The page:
Author Takeover: Magic in the Margins

Our latest Author Takeover comes from Moïra Fowley-Doyle, debut author of The Accident Season. Moïra is half-French, half-Irish and lives in Dublin with her husband, two young daughters, and one old cat. Moïra’s French half likes red wine and dark books in which everybody dies. Her Irish half likes tea and happy endings.

Moïra spent several years at university studying vampires in young adult fiction before concentrating on writing young adult fiction with no vampires in it whatsoever. She wrote her first novel at the age of eight, when she was told that if she wrote a story about spiders she wouldn’t be afraid of them any more. Moïra is still afraid of spiders but has never stopped writing stories.

You can find Moïra on Twitter @moirawithatrema or on Tumblr at The Accident Season is out now in the UK and will be published in the US on August 18.

Accidents, Magic, and the Margins in between

Just before I handed in the final draft of The Accident Season, I told myself, “This is my first published book. I have to get a Harry Potter reference in there somewhere.” So I did. It’s on page 78.

I put it there for two reasons. The first is that I love Harry Potter so much I reread the entire series on a yearly basis. The other is because of magic.

The Accident Season is a story that has magic in it but also sort of doesn’t. Some of the book’s more tangible traits include family secrets, an antique typewriter, forbidden love, a masquerade ball in an abandoned house, and lots of whiskey. The magic and the ghosts, on the other hand, are harder to quantify.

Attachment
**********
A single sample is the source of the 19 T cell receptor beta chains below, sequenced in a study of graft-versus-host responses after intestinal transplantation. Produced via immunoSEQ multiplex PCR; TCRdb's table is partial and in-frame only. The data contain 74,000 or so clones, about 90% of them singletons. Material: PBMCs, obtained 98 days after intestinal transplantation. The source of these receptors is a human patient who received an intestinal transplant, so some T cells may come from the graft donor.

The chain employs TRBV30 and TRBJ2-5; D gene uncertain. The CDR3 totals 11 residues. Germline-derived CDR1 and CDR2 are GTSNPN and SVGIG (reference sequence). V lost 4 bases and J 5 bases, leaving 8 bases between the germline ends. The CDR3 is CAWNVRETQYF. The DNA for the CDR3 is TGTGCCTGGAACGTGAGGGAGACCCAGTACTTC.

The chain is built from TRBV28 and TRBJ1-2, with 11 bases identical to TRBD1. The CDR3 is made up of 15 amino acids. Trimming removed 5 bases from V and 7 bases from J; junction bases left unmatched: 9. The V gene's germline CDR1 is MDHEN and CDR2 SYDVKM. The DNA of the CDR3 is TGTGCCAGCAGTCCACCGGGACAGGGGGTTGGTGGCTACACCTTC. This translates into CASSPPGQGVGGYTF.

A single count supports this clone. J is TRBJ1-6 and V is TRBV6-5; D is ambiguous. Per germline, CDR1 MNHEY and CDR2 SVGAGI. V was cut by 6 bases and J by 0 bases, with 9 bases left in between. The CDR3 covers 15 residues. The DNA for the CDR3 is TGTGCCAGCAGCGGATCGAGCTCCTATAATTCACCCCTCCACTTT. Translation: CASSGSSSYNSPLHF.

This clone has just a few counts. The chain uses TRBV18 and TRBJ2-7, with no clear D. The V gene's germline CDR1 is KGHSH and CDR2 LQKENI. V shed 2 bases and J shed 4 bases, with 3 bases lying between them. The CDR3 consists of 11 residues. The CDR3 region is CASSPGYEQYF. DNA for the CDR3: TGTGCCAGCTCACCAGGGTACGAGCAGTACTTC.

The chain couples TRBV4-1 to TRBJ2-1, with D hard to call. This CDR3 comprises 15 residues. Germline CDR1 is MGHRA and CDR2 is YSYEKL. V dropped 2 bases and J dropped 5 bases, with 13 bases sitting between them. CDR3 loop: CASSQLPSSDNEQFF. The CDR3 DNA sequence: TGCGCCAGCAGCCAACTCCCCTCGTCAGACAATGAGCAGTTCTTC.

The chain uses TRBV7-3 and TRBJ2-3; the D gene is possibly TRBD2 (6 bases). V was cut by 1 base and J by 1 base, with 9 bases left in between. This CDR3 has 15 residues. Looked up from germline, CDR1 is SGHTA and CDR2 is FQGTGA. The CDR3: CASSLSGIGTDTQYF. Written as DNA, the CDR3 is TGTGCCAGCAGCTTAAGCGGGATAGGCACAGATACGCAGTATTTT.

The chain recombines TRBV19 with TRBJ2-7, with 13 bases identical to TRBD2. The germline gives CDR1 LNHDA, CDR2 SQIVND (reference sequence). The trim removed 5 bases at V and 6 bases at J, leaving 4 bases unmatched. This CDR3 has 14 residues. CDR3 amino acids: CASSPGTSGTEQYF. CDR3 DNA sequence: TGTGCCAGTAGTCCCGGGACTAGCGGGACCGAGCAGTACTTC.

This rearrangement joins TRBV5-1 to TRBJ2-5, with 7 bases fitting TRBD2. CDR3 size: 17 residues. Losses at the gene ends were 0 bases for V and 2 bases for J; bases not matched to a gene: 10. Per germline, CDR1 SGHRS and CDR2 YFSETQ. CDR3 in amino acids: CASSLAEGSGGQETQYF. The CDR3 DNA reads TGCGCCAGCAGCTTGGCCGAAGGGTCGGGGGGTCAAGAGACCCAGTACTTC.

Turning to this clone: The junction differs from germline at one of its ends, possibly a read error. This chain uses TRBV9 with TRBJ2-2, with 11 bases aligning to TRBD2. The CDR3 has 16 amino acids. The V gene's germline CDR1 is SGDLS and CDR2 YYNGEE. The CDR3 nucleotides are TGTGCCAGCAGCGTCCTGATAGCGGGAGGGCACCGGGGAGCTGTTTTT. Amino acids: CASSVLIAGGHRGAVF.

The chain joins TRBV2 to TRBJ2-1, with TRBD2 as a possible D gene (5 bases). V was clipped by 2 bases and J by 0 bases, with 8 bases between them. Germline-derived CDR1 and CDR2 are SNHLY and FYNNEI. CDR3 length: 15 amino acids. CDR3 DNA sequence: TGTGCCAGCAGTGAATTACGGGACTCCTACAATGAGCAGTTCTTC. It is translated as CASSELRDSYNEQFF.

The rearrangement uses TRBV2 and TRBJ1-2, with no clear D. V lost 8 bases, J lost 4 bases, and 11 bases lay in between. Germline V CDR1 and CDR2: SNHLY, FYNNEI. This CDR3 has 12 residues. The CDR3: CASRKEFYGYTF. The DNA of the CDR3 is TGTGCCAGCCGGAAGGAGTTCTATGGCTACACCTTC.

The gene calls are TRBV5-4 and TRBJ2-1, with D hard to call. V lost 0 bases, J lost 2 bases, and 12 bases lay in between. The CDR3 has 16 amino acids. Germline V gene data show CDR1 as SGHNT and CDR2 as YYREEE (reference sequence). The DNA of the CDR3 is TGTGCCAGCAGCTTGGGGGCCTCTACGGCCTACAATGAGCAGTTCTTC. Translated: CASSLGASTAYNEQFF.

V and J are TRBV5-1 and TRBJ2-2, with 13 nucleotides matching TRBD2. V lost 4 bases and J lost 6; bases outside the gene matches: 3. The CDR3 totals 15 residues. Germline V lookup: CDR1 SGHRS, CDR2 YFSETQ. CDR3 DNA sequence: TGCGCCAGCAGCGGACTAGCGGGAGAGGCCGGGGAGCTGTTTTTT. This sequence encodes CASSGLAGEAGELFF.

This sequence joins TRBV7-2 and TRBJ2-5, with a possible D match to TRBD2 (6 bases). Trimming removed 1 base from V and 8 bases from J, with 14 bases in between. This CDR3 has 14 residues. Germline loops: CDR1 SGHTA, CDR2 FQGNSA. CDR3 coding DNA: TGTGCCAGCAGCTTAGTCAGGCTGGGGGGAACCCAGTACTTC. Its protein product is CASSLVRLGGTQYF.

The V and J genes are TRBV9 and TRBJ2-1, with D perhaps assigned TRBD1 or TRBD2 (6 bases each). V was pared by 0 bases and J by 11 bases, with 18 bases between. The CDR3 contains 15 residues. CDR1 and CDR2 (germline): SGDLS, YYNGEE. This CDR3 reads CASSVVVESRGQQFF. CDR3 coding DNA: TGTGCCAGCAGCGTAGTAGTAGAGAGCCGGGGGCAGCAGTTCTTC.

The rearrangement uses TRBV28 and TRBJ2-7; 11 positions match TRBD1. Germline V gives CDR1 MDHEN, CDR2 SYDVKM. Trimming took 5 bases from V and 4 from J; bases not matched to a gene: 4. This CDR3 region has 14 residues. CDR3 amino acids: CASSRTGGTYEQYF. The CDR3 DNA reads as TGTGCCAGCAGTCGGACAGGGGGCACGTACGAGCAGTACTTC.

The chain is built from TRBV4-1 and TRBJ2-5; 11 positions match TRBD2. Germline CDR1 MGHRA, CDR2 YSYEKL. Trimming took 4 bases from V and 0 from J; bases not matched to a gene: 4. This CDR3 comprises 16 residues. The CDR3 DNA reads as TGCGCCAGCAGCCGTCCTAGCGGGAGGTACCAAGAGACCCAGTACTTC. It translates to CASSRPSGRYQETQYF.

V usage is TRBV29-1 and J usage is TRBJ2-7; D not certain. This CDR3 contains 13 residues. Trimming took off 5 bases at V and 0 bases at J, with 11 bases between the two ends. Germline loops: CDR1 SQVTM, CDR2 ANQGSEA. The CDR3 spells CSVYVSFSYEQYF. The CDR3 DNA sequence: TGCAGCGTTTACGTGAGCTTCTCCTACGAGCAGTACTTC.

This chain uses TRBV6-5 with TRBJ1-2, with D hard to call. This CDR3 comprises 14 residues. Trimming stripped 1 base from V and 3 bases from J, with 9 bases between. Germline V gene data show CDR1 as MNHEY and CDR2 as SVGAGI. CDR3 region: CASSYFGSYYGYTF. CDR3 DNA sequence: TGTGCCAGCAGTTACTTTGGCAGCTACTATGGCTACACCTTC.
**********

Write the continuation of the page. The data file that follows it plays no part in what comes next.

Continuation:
The book’s narrator, 17-year-old Cara, comes from a family of misfits who, for one month of every year, become suddenly and inexplicably accident prone. This particular October, Cara also realizes that Elsie – a strange, friendless girl in school she used to be close to as a child but has since lost touch with – shows up in all of her pictures. Even ones she couldn’t possibly have been present for. But when Cara and her best friend Bea go to confront her about it, Elsie seems to have disappeared.

Throughout the book, Bea reads tarot cards and tells stories about witches and ghosts. Cara sees things that might not really be there. And the accident season keeps them all wrapped up in layers, wary of sharp knives and open flames. Cara’s purple-haired mother believes the accidents are a curse, but Cara’s troubled sister Alice is sure it’s just coincidence.

The magic in The Accident Season exists in the margins. Unlike in Harry Potter (unless you read some particularly detailed and involved fan theories), the weird and eerie things that happen can probably be explained away. But traces of it linger.

So when, on page 78 of The Accident Season, Bea is asking her cards about Elsie in class while Cara watches, and the French teacher cuts the tarot reading short by saying, “We are not in Hogwarts; we are in fifth-year French. So you can now lead the class in a chant about irregular verbs.” She is translating Bea’s beliefs into fiction and bringing the story back into the real world, back into a stuffy classroom in a small town in the West of Ireland on a sunny Tuesday morning in late October. Ultimately, this throwaway Harry Potter reference helps to slip the magic part of magic realism back where it likes to live: in the margins.

Small postscript: I am SO HAPPY to be here on MuggleNet because MuggleNet is completely amazing. Thank you!